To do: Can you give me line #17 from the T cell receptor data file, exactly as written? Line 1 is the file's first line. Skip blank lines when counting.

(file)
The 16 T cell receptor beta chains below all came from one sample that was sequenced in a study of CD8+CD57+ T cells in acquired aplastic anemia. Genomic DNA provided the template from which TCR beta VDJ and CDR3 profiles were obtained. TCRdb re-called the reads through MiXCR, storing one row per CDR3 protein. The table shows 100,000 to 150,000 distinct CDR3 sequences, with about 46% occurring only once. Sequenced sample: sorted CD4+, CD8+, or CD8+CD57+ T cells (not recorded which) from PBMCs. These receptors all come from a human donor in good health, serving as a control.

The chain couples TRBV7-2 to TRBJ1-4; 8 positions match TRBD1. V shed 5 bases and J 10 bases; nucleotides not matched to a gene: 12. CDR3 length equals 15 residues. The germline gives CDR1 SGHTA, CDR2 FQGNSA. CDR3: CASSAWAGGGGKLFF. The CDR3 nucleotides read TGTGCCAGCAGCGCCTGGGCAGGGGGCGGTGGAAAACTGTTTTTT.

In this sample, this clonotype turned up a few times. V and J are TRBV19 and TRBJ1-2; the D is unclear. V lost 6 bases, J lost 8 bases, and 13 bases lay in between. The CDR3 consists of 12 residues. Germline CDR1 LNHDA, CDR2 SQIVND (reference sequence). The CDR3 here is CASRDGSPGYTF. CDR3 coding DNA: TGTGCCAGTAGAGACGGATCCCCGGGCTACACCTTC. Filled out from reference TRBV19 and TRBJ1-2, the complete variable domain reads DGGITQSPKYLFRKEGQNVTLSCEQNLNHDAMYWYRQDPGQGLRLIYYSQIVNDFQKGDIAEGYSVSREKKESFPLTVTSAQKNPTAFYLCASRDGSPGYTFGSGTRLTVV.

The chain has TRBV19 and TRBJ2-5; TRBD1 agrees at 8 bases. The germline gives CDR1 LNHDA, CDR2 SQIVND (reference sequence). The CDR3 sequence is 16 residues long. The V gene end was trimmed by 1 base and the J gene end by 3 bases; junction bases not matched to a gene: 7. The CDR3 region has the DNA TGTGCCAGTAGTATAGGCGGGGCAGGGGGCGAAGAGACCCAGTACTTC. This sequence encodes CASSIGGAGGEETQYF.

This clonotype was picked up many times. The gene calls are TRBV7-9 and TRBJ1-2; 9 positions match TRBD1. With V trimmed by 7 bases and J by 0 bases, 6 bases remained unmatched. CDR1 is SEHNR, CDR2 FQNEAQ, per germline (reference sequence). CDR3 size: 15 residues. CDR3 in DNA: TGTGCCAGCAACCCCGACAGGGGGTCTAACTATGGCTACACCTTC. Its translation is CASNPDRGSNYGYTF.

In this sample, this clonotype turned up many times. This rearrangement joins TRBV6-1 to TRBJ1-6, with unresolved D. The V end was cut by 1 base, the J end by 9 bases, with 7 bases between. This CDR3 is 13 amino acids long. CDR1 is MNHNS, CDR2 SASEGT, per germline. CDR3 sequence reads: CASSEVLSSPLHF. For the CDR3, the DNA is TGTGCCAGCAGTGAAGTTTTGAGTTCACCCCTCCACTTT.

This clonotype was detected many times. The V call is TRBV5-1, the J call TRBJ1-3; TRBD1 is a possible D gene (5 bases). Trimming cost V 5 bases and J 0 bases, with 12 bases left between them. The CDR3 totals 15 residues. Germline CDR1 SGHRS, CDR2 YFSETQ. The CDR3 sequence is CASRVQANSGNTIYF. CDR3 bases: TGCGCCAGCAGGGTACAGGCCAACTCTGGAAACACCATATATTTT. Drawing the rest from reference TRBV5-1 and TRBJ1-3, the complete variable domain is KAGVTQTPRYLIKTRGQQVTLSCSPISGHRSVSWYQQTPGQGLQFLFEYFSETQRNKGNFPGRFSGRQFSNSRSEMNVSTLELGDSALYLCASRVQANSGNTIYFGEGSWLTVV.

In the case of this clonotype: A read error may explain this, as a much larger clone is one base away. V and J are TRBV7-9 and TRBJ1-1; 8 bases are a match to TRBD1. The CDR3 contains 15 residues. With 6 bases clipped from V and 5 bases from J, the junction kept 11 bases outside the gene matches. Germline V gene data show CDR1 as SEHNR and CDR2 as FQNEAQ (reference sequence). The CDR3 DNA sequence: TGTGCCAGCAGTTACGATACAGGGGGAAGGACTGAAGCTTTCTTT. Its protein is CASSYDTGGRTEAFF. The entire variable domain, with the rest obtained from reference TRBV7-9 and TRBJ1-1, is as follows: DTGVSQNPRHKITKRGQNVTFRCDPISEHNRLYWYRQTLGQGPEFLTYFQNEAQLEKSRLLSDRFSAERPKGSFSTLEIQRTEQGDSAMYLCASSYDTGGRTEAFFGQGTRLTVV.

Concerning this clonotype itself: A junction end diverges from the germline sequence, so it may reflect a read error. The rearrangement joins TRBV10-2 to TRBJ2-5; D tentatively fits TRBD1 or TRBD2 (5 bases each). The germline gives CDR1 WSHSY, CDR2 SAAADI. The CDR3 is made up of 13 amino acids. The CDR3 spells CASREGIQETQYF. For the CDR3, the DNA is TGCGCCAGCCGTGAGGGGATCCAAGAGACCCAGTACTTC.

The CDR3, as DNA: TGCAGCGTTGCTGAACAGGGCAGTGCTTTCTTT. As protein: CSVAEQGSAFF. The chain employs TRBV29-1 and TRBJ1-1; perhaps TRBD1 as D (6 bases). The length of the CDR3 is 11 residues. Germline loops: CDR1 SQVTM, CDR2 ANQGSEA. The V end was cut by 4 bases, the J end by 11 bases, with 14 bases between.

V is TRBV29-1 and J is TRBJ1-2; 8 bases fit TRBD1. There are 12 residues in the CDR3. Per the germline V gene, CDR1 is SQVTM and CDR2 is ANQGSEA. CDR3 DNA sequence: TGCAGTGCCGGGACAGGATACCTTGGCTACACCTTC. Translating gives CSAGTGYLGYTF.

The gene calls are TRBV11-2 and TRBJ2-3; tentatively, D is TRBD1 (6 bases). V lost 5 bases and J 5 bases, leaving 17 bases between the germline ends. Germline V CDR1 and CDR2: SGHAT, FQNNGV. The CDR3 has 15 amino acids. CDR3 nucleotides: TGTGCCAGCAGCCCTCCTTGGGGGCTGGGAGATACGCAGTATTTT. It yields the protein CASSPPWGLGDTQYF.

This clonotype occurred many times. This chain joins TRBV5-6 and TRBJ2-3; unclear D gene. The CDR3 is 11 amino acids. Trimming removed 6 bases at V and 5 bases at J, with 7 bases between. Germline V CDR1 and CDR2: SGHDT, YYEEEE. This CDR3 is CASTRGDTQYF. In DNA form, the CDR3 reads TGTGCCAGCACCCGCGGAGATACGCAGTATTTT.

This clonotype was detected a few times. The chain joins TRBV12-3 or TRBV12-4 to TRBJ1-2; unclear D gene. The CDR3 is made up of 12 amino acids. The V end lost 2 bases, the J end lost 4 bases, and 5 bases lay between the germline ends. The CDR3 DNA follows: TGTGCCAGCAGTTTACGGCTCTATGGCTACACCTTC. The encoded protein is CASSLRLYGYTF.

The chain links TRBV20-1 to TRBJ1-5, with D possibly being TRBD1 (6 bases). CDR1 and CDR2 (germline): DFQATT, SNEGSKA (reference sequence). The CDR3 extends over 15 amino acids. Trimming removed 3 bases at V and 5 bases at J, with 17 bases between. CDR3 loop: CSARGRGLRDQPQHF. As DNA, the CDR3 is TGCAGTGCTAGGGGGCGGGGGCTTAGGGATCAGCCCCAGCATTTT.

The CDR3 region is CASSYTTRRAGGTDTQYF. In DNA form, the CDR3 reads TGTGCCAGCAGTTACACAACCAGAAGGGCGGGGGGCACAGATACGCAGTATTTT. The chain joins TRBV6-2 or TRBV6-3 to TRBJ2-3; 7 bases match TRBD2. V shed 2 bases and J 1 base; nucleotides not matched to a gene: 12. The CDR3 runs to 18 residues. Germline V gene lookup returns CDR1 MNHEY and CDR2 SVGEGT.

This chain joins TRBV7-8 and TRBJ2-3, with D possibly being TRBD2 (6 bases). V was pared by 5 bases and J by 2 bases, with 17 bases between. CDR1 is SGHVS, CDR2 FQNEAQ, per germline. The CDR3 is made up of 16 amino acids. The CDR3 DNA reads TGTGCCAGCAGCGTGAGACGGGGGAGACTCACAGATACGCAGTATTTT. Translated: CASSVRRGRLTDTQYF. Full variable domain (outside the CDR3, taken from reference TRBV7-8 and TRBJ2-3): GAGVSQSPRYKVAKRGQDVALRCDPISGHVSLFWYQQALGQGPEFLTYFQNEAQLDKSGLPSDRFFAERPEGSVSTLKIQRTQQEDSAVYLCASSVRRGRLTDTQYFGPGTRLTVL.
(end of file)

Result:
This chain joins TRBV7-8 and TRBJ2-3, with D possibly being TRBD2 (6 bases). V was pared by 5 bases and J by 2 bases, with 17 bases between. CDR1 is SGHVS, CDR2 FQNEAQ, per germline. The CDR3 is made up of 16 amino acids. The CDR3 DNA reads TGTGCCAGCAGCGTGAGACGGGGGAGACTCACAGATACGCAGTATTTT. Translated: CASSVRRGRLTDTQYF. Full variable domain (outside the CDR3, taken from reference TRBV7-8 and TRBJ2-3): GAGVSQSPRYKVAKRGQDVALRCDPISGHVSLFWYQQALGQGPEFLTYFQNEAQLDKSGLPSDRFFAERPEGSVSTLKIQRTQQEDSAVYLCASSVRRGRLTDTQYFGPGTRLTVL.